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How to Think About Synergies During PMI

Most discussions on PMI focus on achieving cost synergies—and with good reason. A PMI can change the fundamental cost structure of a business by marrying the strengths of each company in the merger or acquisition.

Such synergies are usually critical to paying for the deal and realizing its near-term value in the capital markets. Since cost synergies are usually communicated to investors and are relatively easy to estimate, they are often factored into the price of the stock once investors are confident that the deal will close.

However, achieving cost synergies shouldn’t come at the expense of potential revenue synergies that can add to the top line over the medium and long term. Revenue synergies are much harder to capture than cost synergies, but they are equally—if not more—important for both financial and organizational reasons.

In order to continue to create shareholder value, an acquirer has to deliver synergies above and beyond expected cost savings. A PMI offers a unique occasion to identify and pursue new opportunities for growth—for example, by cross-selling products, bringing existing products and services into new channels or geographies, or leveraging an improved cost structure to target new customer segments.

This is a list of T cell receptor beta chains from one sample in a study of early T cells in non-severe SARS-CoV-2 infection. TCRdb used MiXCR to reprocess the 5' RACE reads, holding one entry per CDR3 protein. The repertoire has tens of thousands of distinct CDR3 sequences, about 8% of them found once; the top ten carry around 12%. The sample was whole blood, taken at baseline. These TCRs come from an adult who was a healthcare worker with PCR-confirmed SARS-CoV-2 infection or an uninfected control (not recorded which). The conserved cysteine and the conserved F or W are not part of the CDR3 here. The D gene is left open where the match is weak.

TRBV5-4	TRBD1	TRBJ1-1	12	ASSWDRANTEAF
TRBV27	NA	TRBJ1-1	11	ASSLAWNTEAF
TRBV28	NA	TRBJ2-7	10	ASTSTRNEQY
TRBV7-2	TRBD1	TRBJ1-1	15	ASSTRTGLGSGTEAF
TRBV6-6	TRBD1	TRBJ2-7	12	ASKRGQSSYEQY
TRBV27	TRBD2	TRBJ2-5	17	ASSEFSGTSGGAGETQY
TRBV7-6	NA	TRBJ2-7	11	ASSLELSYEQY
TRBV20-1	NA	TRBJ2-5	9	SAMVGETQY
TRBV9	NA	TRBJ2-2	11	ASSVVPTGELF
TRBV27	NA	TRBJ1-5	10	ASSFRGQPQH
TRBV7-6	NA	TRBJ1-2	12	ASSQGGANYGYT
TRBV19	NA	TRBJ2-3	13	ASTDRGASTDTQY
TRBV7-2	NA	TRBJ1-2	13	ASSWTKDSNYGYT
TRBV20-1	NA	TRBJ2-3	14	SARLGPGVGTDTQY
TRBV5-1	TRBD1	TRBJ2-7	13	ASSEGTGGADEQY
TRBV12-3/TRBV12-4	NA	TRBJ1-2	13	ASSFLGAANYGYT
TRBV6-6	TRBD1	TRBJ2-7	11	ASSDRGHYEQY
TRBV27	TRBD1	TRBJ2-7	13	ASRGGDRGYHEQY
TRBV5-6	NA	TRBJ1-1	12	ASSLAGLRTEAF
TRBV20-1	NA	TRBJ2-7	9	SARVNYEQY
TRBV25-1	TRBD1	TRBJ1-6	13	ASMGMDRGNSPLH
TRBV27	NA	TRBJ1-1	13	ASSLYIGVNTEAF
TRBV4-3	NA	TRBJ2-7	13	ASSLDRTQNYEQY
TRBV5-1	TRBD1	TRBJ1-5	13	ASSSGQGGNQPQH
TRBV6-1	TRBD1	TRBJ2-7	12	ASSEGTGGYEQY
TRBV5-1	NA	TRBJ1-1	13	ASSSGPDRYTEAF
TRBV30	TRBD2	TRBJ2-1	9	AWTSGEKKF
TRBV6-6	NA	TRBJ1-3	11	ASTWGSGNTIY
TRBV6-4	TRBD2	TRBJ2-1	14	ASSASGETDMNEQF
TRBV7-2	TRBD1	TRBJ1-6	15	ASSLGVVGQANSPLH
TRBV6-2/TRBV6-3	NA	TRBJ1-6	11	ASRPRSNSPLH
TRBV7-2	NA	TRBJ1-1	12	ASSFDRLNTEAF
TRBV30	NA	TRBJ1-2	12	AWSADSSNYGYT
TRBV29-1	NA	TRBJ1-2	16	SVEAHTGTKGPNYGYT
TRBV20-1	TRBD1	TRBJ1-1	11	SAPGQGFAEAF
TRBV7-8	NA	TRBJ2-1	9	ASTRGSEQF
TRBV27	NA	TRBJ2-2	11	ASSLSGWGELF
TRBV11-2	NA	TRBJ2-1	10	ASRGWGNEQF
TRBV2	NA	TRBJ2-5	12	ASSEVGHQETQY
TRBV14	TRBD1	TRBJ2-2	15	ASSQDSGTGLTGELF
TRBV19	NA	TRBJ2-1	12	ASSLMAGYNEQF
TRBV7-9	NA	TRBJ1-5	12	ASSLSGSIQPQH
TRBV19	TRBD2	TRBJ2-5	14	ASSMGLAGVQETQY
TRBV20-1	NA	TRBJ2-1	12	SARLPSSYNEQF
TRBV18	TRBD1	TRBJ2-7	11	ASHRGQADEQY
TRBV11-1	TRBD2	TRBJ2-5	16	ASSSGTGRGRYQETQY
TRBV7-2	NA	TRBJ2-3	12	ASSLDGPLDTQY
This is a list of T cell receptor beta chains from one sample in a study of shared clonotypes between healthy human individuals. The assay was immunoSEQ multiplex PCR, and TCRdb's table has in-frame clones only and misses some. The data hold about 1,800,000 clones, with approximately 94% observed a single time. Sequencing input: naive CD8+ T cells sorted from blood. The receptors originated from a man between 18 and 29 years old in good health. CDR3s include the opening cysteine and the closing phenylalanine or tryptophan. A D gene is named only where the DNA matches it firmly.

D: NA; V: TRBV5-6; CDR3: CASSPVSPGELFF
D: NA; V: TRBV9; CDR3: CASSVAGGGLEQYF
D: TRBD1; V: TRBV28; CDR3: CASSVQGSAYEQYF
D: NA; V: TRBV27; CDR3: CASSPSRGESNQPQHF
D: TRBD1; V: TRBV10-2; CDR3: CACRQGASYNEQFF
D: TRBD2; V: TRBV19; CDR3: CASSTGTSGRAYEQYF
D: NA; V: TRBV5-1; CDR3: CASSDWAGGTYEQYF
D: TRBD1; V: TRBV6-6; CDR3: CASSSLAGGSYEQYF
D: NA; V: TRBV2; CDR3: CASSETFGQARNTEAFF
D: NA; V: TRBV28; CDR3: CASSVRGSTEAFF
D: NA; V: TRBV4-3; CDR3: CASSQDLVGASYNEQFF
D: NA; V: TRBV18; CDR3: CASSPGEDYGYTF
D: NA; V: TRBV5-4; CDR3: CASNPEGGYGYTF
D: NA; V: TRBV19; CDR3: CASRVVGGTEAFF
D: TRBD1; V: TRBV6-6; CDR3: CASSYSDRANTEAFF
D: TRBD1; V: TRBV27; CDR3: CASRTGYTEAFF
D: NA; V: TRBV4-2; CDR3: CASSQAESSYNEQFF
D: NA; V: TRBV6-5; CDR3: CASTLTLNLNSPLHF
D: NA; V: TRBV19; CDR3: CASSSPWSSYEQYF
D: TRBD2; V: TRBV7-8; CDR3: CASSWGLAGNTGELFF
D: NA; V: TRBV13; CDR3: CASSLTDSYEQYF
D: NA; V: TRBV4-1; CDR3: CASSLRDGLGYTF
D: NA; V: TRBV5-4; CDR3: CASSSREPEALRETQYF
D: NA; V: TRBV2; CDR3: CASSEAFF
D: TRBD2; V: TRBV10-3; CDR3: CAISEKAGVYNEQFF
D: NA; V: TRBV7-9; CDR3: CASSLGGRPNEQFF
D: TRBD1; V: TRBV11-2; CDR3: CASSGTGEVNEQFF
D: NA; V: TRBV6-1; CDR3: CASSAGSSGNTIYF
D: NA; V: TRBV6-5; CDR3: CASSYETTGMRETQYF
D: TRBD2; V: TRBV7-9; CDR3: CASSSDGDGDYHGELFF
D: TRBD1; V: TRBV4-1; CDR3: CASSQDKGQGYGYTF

In addition, when a PMI is put into the context of a credible and compelling growth story, that story can be an excellent catalyst for employee engagement and motivation. If people in the organization are convinced that the PMI is a step on the way to an exciting future, they are generally more willing to accept the tough decisions that are necessary to get there.

Optimizing Functional Synergies

A merger’s full value often goes unrealized because acquirers tend to view the core business functions through the narrow lens of cost synergies. To unlock the full long-term potential of a merger, acquirers need to think laterally and treat integration not as an isolated functional exercise but as a strategic opportunity to reformulate each function’s role. This will allow each function to play a full and complementary part in optimizing the combined entity’s long-term growth.

Some key functions to consider include:

Information Technology

Research and Development


Production and Networks

Sales and Marketing

Most companies have different financial, operational, and sales processes, which can lead to different levels of working capital efficiency. By attacking this directly and making it a priority, companies can often find an unforeseen cash influx as a result of their planning.

Chris Barrett
Post-Merger Integration
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